Speedwell of Rhu Ship's Log

6 th to 13 th of August 2011 - Orkney Mainland again

Crew : Helen and Andy
Destinations : Kirkwall Marina.
Distance : 4 miles

We had our usual leisurely start and motored across to Kirkwall where we were berthed on a pontoon by 0945. It was the Kirkwall Regatta, so lots of boats were going out to race in the harbour. The traditional Orkney Yole, slightly different to the Shetland Yoal in more ways than just the spelling, was one of the classes being raced.

In the afternoon we found the showers and laundrette and explored the town. We had a car hired for Monday and Tuesday so planned our itinery for the next few days. Of course we had to pay a visit to the most northerly distillery in Britain and we thought we should do this without the car. This was just as well as the tour included two rather large wee drams as well as a try of the whisky we eventually chose for the boat.

The day we picked up the car was a day of rain and gales. We had had a very noisy and disturbed night because of the weather so were not in the mood for sightseeing, however, we soon woke up and enjoyed our drive across the Churchill Barriers to the south islands of Burray and South Ronaldsay, as well as the tiny island of Lambs Holm with The Italian Church. This was built from a nissen hut by Italian prisoners of war whilst they were building the Churchill Barriers to protect our Navy during WWII. We visited The Tomb of the Eagles, which involved a walk in the wind and gales and then a skate board ride on our knees through the entrance of the tomb where they found over 100 human skulls. They had left a few in there for us! They also found lots of eagles tallons (hence the name).


Before we returned to the boat we visited The Broch of Gurness overlooking Eynhallow Sound on the north coast. This was an incredibly intact Broch, although not as tall as the one on Mousa.

The second day with the car was still windy but not so wet. We visited some great places, including having a tour of The Ness of Brodgar by a really interesting man. The Ness of Brodgar has only recently been discovered and is probably more significant than Scara Brae. The whole area is a Unesco World Heritage Site and is fascinating. We also paid a visit to a tidal island, The Brough of Birsay, where there were the remains of an ancient settlement going back to the 7th century AD and the ruin of the first cathedral of the northern isles, founded in the 12th Century by Earl Thorfinn. One of our favourite places was a farm museum at Kirbuster, which we just happened upon whilst waiting for the Ness of Brodgar tour. It had been lived in by two bachelors until the 1970s. They had refused to have any heating, running water, electricity or plumbing, despite having been able to afford it and the old farm was incredibly intact with the only original firehouse on Orkney.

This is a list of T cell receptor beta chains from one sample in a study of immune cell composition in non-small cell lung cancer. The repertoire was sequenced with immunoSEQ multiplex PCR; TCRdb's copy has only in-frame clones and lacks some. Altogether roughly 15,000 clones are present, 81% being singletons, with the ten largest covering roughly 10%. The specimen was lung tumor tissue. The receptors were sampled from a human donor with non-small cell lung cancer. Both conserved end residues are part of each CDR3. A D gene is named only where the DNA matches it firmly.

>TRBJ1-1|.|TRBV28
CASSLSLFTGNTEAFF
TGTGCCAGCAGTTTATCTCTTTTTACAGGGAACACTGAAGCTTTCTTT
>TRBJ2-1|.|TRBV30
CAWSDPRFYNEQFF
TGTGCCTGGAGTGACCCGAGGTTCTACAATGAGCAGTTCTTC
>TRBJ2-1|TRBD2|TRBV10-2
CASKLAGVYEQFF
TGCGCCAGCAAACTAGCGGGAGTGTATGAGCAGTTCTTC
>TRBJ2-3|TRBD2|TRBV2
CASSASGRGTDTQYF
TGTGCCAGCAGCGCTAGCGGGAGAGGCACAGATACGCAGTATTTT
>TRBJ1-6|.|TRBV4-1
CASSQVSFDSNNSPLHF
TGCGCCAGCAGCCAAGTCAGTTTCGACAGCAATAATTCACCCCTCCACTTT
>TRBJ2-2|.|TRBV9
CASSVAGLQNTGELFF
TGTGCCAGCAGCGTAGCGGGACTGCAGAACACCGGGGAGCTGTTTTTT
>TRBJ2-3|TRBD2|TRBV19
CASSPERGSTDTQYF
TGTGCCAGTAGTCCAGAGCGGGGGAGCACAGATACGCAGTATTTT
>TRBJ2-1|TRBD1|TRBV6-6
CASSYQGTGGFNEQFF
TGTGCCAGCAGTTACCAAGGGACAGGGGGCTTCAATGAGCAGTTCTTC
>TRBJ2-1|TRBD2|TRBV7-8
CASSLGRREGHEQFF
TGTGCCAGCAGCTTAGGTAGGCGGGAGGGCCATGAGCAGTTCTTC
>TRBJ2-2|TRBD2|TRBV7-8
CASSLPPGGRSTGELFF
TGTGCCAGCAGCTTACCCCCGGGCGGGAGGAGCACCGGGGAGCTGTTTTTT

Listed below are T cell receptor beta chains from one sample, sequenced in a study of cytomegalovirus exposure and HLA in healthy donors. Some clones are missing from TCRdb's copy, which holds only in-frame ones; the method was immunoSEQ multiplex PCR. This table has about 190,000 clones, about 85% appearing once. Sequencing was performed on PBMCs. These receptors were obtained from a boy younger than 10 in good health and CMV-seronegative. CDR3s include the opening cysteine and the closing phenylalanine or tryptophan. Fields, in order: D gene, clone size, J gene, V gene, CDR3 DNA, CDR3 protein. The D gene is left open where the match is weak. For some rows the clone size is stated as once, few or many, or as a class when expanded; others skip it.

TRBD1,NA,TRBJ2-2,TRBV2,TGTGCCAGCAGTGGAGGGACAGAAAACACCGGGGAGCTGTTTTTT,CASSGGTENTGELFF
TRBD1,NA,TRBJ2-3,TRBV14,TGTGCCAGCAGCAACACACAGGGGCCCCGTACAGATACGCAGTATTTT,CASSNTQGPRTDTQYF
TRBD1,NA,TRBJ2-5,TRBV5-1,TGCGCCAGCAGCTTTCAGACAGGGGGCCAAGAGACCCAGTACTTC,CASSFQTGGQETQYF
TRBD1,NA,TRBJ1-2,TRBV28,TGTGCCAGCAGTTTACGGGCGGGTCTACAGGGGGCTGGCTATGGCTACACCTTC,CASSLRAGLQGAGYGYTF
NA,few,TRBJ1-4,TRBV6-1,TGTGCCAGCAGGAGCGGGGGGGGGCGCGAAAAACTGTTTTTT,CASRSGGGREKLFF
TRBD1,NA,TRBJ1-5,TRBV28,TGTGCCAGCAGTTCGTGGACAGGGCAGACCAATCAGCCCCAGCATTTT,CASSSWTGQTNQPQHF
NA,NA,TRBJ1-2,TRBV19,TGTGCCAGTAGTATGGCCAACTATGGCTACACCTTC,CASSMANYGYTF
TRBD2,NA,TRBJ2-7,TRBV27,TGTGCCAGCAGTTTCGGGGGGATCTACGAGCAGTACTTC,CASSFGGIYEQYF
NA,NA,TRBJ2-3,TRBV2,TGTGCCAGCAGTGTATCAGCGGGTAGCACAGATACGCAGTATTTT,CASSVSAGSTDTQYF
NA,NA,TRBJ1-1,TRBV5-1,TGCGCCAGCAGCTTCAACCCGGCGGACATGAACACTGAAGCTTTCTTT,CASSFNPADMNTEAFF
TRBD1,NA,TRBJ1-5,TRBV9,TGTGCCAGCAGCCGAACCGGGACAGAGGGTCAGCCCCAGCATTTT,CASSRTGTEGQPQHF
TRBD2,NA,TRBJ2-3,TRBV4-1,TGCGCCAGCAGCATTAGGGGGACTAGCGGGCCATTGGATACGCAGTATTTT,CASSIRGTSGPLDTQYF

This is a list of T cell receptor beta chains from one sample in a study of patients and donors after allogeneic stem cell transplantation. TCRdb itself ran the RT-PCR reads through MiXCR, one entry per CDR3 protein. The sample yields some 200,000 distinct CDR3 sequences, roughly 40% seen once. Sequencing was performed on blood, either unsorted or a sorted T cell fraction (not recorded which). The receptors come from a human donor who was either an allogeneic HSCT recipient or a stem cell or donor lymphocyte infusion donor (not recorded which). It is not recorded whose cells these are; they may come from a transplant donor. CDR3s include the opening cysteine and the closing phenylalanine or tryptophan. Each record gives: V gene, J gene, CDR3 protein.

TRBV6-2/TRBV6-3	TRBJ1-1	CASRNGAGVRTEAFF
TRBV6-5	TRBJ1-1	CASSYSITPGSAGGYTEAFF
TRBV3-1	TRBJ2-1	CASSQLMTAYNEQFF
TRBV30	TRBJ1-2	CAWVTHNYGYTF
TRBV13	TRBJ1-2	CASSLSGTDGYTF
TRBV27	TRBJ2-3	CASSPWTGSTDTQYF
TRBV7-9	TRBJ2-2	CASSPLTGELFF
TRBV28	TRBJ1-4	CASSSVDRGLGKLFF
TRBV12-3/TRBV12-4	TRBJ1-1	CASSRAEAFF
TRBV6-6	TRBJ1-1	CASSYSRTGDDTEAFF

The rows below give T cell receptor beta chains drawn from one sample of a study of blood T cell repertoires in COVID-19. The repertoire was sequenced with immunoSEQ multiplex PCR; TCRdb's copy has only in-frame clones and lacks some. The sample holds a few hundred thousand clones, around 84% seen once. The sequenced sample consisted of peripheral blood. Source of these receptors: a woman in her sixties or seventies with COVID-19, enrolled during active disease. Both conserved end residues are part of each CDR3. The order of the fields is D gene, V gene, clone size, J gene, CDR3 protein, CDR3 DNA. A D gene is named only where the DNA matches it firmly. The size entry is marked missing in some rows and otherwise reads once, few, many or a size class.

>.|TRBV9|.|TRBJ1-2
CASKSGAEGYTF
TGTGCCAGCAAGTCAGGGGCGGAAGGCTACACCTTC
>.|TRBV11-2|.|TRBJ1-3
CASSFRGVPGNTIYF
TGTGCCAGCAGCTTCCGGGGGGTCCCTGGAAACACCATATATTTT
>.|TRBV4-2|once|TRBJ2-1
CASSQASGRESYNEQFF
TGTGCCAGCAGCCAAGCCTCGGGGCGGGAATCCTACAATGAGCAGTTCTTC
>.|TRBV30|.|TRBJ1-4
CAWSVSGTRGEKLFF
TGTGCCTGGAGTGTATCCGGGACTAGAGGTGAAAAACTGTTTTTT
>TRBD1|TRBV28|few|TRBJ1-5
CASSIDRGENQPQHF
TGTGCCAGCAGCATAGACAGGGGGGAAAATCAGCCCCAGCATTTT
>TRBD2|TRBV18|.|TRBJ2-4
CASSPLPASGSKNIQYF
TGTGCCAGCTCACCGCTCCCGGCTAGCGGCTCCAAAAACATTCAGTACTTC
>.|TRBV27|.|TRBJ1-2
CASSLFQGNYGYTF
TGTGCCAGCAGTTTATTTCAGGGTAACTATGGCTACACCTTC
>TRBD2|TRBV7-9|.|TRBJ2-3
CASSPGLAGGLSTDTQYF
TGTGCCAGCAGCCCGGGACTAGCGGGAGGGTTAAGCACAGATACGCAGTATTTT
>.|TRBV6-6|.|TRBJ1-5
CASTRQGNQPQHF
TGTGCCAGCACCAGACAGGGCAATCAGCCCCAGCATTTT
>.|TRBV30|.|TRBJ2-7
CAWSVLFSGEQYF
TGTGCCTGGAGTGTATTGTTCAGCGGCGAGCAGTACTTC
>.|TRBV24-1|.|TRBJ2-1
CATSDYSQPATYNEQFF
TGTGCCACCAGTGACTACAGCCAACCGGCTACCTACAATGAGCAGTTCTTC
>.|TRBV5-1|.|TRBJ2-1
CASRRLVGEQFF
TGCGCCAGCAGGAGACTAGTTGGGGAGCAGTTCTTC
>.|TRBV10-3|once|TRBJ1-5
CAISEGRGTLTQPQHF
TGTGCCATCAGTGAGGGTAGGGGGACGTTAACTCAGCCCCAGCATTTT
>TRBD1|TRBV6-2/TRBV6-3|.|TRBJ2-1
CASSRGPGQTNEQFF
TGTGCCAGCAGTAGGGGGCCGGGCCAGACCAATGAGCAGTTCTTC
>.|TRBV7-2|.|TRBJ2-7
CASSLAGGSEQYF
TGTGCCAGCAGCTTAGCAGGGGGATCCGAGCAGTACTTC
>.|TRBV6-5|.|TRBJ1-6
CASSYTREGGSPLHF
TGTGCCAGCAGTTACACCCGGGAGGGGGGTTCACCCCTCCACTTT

BROUGH OF BIRSAY NESS OF BRODGAR (Hoy in the background)

Unfortunately once we had finished with the car the wind didn't improve. Tortuga left to pick up the mooring in Elwick Harbour and to wait for a weather window to go to Wick. We decided to stay in Kirkwall where we could be on a pontoon. We only had 2 day sails to get to Inverness via Wick. This, just as the wind went east. Wick is not a good harbour to enter in easterly winds. In addition all the safe harbours in the Moray Firth are either east facing or too shallow and we didn't fancy sailing the whole way to Inverness without diversionary ports. It looked like Sunday will be the next possible departure date. We spent some time carrying out boat chores: Servicing a few more winches, until we ran out of grease, washing the tender and putting it to bed for the winter and cleaning the forward heads thoroughly. Fortunately it became sunny so it was good for drying things out. Andy practised his knot tying and we did a bit more reading.


Our last day in Kirkwall coincided with the County Fair which we thought might be interesting and it certainly was.


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